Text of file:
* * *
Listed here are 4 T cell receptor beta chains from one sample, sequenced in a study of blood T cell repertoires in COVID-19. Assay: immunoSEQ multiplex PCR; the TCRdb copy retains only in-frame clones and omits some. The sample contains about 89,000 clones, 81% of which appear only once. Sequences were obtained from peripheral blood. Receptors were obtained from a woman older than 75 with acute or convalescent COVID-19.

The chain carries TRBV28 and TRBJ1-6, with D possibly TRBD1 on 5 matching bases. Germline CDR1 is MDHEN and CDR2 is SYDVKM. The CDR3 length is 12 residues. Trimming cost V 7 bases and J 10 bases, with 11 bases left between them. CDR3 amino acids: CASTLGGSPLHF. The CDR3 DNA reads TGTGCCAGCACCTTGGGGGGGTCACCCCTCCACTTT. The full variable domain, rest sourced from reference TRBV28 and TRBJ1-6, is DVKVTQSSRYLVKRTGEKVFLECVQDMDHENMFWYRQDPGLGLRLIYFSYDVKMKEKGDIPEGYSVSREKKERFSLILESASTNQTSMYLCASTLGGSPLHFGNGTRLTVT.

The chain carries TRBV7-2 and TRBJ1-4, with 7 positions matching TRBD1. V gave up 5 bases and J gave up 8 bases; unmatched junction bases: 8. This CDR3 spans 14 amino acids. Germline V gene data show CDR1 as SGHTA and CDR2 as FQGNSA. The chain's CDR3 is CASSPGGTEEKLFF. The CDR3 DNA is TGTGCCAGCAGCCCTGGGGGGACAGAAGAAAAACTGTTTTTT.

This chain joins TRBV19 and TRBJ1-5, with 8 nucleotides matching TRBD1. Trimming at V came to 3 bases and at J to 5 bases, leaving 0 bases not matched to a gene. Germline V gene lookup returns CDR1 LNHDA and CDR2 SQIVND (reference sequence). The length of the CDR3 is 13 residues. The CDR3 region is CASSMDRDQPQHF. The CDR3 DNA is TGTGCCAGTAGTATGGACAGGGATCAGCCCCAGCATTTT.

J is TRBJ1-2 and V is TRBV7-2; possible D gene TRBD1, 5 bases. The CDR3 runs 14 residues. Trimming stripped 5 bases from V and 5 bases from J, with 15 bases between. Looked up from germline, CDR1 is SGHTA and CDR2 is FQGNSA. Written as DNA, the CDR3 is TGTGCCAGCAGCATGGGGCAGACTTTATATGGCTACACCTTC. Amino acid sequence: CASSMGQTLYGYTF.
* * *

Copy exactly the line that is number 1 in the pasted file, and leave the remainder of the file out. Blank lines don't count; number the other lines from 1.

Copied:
Listed here are 4 T cell receptor beta chains from one sample, sequenced in a study of blood T cell repertoires in COVID-19. Assay: immunoSEQ multiplex PCR; the TCRdb copy retains only in-frame clones and omits some. The sample contains about 89,000 clones, 81% of which appear only once. Sequences were obtained from peripheral blood. Receptors were obtained from a woman older than 75 with acute or convalescent COVID-19.